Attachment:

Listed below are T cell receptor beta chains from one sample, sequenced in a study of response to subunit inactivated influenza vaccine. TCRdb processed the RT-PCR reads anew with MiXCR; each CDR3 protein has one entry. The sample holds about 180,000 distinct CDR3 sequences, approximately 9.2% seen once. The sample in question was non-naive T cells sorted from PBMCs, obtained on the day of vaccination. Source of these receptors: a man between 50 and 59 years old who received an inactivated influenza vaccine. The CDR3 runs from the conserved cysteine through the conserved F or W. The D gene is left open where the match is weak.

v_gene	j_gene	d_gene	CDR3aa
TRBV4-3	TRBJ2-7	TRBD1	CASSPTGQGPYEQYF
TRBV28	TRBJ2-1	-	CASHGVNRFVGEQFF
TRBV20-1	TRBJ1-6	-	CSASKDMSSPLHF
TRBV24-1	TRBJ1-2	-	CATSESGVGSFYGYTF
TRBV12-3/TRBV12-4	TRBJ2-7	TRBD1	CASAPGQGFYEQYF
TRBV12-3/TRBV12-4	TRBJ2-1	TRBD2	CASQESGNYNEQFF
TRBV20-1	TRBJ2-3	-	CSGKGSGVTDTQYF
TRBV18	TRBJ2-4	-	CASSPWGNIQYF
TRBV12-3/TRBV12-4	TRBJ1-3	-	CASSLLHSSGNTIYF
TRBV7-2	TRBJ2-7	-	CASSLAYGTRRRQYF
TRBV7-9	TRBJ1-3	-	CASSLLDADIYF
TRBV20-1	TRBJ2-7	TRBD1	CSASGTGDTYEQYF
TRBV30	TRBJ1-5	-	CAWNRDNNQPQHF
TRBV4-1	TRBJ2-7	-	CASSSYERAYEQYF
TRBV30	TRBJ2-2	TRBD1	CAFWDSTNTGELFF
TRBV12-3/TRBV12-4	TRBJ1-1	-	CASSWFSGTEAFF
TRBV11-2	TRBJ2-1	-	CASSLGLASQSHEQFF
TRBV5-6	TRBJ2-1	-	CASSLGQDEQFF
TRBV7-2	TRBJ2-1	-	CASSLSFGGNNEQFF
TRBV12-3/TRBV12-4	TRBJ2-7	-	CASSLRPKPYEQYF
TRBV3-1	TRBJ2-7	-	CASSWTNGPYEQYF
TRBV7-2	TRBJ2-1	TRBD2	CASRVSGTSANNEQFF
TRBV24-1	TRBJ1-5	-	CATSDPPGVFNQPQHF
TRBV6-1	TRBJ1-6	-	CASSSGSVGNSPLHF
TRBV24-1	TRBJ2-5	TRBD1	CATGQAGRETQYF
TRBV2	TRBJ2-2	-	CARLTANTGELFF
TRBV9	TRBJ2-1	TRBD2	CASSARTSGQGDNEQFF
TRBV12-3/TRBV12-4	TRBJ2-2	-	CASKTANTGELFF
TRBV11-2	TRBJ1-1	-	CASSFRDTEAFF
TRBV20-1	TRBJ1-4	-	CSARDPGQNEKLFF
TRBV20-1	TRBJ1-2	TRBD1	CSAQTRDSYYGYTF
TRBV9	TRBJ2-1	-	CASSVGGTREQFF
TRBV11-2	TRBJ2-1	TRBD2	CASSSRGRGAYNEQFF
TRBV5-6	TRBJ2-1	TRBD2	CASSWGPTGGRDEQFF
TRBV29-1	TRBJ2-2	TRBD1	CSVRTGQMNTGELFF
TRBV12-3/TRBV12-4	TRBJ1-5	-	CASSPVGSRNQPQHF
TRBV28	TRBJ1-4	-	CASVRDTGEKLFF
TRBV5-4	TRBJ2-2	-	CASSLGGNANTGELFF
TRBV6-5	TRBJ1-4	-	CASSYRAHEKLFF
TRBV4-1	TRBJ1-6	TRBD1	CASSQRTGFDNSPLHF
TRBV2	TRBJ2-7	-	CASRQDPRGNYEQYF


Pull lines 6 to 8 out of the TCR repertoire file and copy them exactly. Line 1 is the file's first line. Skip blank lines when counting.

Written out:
TRBV24-1	TRBJ1-2	-	CATSESGVGSFYGYTF
TRBV12-3/TRBV12-4	TRBJ2-7	TRBD1	CASAPGQGFYEQYF
TRBV12-3/TRBV12-4	TRBJ2-1	TRBD2	CASQESGNYNEQFF